Almost everybody gets pleasure from some kind of pain. Some people like their food so hot it makes them sweat; others get off on the “burn” that comes from a hellacious workout. Scientists, meanwhile, are hard at work figuring out why some things hurt so good.
Researchers at Massachusetts General Hospital have discovered that the part of the brain called the nucleus accumbens, which lights up when people feel pleasure, also does so when they feel pain. This, says David Borsook, one of the study’s authors, proves that there’s a bona fide intersection between pain and pleasure.
Your brain experiences pain in three ways: physically, emotionally, and as a perception of threat (that is, the fear associated with pain makes “alarm bells” go off in the mind). Previous research has already shown that all three sensations involve different circuitry in the brain. Borsook is the first to pinpoint a key region in the emotional perception of pain, and the first to show that this perception is present in the same area that responds to pleasurable activities like eating, gambling, and recreational drugs.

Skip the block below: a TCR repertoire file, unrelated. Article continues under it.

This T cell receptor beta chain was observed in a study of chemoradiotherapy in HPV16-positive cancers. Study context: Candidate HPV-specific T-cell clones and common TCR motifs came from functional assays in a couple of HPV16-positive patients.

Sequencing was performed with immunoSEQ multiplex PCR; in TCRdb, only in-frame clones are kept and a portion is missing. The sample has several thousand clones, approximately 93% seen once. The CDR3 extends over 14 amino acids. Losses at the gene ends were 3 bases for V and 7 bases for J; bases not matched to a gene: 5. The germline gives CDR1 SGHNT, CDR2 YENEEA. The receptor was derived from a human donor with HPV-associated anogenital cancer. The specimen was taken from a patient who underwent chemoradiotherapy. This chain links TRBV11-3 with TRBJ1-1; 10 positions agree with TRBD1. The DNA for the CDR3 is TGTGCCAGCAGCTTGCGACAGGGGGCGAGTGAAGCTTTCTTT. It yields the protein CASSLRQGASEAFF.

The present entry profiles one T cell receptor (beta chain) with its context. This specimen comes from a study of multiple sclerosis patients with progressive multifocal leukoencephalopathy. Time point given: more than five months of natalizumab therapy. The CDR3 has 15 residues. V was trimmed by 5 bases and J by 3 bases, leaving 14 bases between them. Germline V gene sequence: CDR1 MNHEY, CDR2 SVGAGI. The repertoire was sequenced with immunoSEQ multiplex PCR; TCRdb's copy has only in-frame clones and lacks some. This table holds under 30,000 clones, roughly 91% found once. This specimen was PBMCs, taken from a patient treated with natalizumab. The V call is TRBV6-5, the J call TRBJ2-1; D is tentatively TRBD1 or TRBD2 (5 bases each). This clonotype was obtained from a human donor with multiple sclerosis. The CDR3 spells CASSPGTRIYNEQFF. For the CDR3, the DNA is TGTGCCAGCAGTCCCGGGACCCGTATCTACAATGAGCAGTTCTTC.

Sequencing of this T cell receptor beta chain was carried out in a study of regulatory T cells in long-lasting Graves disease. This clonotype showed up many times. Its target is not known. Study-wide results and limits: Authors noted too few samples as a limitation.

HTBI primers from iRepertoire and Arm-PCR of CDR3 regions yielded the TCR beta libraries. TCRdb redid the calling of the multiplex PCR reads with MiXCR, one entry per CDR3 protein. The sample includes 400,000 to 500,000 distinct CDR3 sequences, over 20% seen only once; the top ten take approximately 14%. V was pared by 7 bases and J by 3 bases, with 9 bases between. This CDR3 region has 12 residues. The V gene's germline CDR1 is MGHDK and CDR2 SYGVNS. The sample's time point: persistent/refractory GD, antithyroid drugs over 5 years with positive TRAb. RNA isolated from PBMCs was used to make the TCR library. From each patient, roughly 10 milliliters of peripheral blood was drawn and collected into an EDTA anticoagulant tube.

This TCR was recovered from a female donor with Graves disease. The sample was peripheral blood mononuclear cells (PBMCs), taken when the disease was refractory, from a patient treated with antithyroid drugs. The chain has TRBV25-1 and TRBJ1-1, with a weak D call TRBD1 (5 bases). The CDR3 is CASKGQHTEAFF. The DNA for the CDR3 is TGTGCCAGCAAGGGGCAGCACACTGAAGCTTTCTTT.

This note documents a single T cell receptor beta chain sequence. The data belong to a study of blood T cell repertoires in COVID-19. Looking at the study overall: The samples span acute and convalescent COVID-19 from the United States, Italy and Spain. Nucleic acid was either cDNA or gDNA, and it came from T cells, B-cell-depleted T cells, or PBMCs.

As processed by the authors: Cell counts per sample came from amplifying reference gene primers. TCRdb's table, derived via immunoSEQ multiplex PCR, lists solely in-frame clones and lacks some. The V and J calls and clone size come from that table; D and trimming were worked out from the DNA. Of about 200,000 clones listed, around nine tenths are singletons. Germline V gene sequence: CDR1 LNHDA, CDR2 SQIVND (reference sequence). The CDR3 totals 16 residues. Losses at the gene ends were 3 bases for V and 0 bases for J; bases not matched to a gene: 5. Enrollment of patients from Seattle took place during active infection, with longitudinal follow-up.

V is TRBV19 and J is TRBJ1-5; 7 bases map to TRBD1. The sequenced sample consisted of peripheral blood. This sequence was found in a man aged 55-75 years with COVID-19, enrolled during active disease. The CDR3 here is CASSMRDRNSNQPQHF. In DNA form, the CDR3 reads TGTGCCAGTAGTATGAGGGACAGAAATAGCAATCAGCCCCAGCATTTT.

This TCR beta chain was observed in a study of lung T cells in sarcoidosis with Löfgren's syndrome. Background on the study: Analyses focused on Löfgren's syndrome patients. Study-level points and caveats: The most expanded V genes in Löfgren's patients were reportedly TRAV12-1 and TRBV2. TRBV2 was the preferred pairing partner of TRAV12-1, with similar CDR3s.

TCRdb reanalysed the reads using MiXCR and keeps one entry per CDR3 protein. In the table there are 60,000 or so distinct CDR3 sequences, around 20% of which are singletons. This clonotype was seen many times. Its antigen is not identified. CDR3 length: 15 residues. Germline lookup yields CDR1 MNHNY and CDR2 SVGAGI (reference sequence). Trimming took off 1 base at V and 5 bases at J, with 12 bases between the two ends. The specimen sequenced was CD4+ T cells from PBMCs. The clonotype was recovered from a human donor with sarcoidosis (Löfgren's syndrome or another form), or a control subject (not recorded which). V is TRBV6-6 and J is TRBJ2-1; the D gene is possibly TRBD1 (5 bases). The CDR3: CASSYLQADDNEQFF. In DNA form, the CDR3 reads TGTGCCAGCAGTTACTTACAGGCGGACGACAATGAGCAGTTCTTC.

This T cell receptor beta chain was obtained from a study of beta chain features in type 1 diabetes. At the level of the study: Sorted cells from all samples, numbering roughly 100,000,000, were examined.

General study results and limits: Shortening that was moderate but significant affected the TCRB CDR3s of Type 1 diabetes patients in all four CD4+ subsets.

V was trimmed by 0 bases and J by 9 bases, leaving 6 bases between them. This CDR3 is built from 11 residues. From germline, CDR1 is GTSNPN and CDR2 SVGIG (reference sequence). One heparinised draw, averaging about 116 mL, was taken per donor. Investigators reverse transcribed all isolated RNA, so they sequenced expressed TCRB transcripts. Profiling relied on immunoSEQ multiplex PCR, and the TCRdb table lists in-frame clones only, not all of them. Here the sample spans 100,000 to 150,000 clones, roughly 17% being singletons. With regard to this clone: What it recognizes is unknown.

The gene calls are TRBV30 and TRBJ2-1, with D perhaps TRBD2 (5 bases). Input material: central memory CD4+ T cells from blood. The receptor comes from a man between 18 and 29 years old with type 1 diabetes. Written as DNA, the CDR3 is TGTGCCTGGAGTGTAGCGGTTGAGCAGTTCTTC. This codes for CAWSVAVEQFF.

The discovery will be particularly helpful in Borsook’s treatment of chronic pain sufferers. People with chronic pain have problems that have nothing to do with the sensory experience of pain, says Borsook. “Some have trouble getting pleasure out of normally pleasurable experiences. And some are prone to addiction. Now we have a better idea why.”